|What is it?
|A lovely wax made by bees; you can buy a golden (unrefined) version, or a refined (bleached) version.
|The unrefined stuff is a beautiful golden colour and will usually come in big chunks or bricks (often moulded with a cute honeycomb texture). The refined variety is white and comes in pellets. You can also purchase golden beeswax in pellets, but it’s not going to smell as amazing as the variety that you source locally in chunks.
|It’s a firm wax that’s a wee bit tacky to the touch.
|The lovely, unrefined stuff smells like honey and is utterly divine. The refined variety smells like nothing.
|Beeswax on its own isn’t going to absorb into your skin as it melts far above body temperature. When added to concoctions, it will slow the absorbency speed.
|It melts around 63°C/145°F, which is one of the higher melting points we work with in DIY skincare and cosmetics.
|Why do we use it in formulations?
|We use it to thicken and harden our concoctions. In low concentrations it thickens, in higher concentration it hardens and solidifies. It adds a lovely creaminess to concoctions that gives salves and balms great staying power on your skin.
|Do you need it?
|Unless you’re vegan I would highly recommend getting some beeswax—it’s an essential part of my DIY pantry and you’ll see it in a lot of recipes.
|Refined or unrefined?
|For almost everything I recommend getting the unrefined stuff; purchase it at your local farmer’s market! It’s one of very few ingredients that almost anybody can source locally.There are a few recipes in my book that call for the refined stuff, though. These recipes really rely on the precise strength of the beeswax, and I’ve found the slight variation in the unrefined variety can impact the performance of the final product.
|It’s a wonderful thickener and hardener, even in small concentrations. It also increases the staying power of your projects, helping lip balms, salves, and body butters stick around on the skin by slowing absorbency speed.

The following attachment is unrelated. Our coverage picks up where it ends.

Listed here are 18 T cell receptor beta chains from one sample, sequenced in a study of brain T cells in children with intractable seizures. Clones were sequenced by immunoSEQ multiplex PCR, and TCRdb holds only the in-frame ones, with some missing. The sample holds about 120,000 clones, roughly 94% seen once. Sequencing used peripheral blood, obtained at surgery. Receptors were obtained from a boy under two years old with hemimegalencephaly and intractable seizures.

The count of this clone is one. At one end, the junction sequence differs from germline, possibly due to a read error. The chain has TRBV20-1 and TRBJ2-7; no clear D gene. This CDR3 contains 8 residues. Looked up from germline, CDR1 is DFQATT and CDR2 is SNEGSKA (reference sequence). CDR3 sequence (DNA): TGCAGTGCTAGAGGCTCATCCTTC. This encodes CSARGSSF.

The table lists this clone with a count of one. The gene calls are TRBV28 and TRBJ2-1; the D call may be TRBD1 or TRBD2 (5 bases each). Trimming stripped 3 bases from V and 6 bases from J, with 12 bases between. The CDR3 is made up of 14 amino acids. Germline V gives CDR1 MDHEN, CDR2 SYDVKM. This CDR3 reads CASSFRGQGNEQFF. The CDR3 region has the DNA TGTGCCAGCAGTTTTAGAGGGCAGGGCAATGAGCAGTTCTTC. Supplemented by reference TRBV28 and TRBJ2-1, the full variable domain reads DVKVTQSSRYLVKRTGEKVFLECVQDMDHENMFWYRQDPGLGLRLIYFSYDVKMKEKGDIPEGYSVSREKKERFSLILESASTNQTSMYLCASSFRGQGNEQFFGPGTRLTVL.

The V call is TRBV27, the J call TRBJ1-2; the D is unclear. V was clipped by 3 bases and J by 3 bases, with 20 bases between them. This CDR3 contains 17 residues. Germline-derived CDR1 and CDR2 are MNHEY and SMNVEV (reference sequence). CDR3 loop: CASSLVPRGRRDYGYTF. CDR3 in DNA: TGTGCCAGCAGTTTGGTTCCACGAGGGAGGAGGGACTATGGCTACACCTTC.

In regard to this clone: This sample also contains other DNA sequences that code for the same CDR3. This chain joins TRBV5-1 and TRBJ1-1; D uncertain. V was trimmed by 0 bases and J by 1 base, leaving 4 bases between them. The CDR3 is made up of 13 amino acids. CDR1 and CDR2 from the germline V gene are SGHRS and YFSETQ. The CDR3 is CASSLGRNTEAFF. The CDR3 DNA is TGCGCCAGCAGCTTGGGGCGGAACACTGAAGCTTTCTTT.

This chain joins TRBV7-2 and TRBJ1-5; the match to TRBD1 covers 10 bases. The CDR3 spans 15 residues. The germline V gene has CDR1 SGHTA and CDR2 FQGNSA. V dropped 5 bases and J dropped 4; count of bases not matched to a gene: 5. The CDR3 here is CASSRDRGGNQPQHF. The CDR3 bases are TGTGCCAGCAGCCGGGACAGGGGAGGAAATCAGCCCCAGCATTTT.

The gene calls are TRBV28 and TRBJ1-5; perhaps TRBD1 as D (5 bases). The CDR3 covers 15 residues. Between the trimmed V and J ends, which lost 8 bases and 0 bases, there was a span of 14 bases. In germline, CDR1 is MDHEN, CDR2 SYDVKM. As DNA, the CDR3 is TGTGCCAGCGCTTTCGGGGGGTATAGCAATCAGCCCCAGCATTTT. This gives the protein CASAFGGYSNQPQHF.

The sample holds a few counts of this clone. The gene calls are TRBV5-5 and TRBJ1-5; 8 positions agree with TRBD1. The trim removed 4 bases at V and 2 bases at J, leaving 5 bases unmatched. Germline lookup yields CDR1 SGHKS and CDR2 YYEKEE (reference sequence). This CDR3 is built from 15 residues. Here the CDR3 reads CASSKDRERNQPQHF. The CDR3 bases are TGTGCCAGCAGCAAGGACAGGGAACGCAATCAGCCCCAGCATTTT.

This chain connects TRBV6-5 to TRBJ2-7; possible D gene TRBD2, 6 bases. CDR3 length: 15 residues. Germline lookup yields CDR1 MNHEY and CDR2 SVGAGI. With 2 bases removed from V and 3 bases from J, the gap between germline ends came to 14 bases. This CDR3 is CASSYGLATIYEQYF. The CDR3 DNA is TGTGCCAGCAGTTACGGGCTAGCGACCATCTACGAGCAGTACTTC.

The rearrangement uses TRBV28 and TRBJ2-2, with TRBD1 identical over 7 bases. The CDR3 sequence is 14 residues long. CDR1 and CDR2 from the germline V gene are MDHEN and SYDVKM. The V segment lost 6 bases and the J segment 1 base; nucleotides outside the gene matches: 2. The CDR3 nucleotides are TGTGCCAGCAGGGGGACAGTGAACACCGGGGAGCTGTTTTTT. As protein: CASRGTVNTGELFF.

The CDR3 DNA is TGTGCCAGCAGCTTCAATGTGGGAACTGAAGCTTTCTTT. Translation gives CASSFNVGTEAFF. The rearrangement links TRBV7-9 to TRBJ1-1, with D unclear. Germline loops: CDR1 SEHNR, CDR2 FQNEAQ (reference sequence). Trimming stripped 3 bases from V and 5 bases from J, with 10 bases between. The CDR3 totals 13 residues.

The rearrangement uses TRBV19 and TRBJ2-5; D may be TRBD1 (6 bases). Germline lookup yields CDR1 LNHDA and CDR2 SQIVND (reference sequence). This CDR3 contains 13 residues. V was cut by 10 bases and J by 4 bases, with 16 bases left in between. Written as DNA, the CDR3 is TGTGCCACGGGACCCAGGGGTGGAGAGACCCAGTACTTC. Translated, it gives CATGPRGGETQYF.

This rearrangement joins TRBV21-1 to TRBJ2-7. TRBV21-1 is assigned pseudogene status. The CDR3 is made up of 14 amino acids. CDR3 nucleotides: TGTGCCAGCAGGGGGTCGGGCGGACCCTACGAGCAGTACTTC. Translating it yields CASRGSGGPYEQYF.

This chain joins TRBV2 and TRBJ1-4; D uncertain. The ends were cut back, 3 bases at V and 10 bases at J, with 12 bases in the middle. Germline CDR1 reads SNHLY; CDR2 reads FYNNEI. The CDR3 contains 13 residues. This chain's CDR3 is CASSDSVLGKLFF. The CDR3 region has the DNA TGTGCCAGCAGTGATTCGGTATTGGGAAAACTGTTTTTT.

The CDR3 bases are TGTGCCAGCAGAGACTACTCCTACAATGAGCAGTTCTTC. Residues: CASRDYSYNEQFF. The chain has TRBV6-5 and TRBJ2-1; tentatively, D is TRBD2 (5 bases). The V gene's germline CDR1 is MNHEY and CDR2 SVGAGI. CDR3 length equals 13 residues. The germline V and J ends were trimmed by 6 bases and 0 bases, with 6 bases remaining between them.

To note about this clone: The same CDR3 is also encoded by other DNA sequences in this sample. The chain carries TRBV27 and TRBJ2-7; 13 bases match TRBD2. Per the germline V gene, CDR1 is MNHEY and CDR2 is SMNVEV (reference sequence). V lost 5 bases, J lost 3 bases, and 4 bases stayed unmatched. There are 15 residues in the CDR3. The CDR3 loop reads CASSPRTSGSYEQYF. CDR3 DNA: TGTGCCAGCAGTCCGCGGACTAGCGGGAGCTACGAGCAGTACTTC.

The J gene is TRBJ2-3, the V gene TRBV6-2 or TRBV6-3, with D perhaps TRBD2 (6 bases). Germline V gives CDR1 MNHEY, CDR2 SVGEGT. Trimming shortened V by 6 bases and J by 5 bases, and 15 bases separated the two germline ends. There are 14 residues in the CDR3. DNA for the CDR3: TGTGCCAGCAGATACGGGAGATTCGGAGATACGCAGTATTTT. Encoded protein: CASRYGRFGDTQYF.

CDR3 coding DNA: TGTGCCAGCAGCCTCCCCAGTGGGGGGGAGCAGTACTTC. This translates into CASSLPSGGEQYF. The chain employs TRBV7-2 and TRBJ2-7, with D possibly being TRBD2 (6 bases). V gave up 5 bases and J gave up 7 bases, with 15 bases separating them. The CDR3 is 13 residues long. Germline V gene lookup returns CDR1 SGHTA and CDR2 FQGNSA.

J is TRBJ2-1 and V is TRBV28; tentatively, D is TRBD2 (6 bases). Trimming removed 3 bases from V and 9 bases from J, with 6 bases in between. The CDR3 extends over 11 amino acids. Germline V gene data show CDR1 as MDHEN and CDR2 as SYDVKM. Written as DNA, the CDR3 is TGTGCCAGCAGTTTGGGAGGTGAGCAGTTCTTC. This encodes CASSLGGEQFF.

|At higher concentrations in makes projects really skiddy and sticky, so we generally don’t want to make beeswax more than 1/3 of a formula (though there are exceptions). I’ve done some experiments with beeswax and liquid oil and beeswax and coconut oil—check those out to see how it works at different concentrations.
|Alternatives & Substitutions
|Beeswax’s creamy consistency is quite unique, and it’s hard to substitute out if you are looking to have the same skin feel in the end product.
Two popular vegan alternatives to beeswax are candelilla wax and carnauba wax, both of which are much harder and glossier than beeswax, and don’t work well for 1:1 swaps. You can try using them at about 80%, but keep in mind that the recipe will likely require some fine-tuning given the differences in textures between candelilla/carnauba and beeswax. They are much glossier/slippy-er and don’t have the creaminess that beeswax does. They’ll make something hard, but they will not lend much in the way of substantialness to your formula.
I highly recommend reading this FAQ and the linked experiments to learn more about how beeswax and many different waxes perform. I generally compare non-beeswax waxes to beeswax in those experiments so you can get an idea of how or if they could work as an alternative.
You cannot use an emulsifying wax, like Polawax or Emulsifying Wax NF, in place of beeswax.
|How to Work with It
|If you buy it in a large hunk the first thing you’ll need to do is break it down into smaller, workable pieces. I recommend using a large, study chopping knife to shave off small bits of it on a cutting board. Store the shavings in a jar. You’ll need to use boiling water to clean off the knife blade as it’ll have sticky wax all over it.
Beeswax is best melted in a hot water bath; beeswax heated above 85°C / 185°F will discolour and turn a darker brown. Beeswax should not be left over direct heat unattended as it can spontaneously combust.
Take care not to wash large amounts of liquid beeswax down your drain as it’ll solidify further down and block the drain.
|Storage & Shelf Life
|Store beeswax somewhere cool and dry; I will usually store the brick in a plastic bag, and store the smaller shavings I’ll make with a knife in a mason jar. The shelf life of beeswax is indefinite.
|Tips, Tricks, and Quirks
|Boiling water comes in really useful when cleaning up beeswaxy messes, as does paper towel for wiping down containers while they’re still warm before washing them.
|Recommended starter amount
|Where to Buy it
|I highly recommend purchasing beeswax (USA / Canada) locally—try your farmer’s market and chat with anybody selling honey. They might not have beeswax with them that week, but they can probably bring some the following week.You can also buy it online from most DIY type suppliers, including Amazon.